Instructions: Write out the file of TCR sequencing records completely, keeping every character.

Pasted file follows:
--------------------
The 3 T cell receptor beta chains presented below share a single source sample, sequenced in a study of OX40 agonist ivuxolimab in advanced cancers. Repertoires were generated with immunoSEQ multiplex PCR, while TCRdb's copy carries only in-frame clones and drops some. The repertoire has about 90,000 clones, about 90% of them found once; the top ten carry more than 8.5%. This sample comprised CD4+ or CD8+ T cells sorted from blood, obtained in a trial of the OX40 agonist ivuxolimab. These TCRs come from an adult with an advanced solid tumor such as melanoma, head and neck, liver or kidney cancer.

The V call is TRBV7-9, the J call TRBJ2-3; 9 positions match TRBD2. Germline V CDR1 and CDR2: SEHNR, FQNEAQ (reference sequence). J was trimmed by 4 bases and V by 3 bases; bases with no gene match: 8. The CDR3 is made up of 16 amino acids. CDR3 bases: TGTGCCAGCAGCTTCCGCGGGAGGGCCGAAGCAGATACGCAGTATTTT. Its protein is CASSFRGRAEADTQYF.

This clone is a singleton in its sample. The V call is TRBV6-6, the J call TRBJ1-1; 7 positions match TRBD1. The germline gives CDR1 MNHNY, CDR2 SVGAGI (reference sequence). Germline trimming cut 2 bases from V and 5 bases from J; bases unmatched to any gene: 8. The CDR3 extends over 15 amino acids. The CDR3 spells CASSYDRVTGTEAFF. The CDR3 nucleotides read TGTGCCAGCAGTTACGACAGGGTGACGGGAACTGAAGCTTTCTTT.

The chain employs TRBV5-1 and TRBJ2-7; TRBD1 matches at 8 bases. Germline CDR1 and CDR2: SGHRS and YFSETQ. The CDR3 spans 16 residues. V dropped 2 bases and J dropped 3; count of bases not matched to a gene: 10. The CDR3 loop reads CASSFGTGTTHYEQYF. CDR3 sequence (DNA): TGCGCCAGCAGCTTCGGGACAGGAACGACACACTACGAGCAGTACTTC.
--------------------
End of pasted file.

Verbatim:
The 3 T cell receptor beta chains presented below share a single source sample, sequenced in a study of OX40 agonist ivuxolimab in advanced cancers. Repertoires were generated with immunoSEQ multiplex PCR, while TCRdb's copy carries only in-frame clones and drops some. The repertoire has about 90,000 clones, about 90% of them found once; the top ten carry more than 8.5%. This sample comprised CD4+ or CD8+ T cells sorted from blood, obtained in a trial of the OX40 agonist ivuxolimab. These TCRs come from an adult with an advanced solid tumor such as melanoma, head and neck, liver or kidney cancer.

The V call is TRBV7-9, the J call TRBJ2-3; 9 positions match TRBD2. Germline V CDR1 and CDR2: SEHNR, FQNEAQ (reference sequence). J was trimmed by 4 bases and V by 3 bases; bases with no gene match: 8. The CDR3 is made up of 16 amino acids. CDR3 bases: TGTGCCAGCAGCTTCCGCGGGAGGGCCGAAGCAGATACGCAGTATTTT. Its protein is CASSFRGRAEADTQYF.

This clone is a singleton in its sample. The V call is TRBV6-6, the J call TRBJ1-1; 7 positions match TRBD1. The germline gives CDR1 MNHNY, CDR2 SVGAGI (reference sequence). Germline trimming cut 2 bases from V and 5 bases from J; bases unmatched to any gene: 8. The CDR3 extends over 15 amino acids. The CDR3 spells CASSYDRVTGTEAFF. The CDR3 nucleotides read TGTGCCAGCAGTTACGACAGGGTGACGGGAACTGAAGCTTTCTTT.

The chain employs TRBV5-1 and TRBJ2-7; TRBD1 matches at 8 bases. Germline CDR1 and CDR2: SGHRS and YFSETQ. The CDR3 spans 16 residues. V dropped 2 bases and J dropped 3; count of bases not matched to a gene: 10. The CDR3 loop reads CASSFGTGTTHYEQYF. CDR3 sequence (DNA): TGCGCCAGCAGCTTCGGGACAGGAACGACACACTACGAGCAGTACTTC.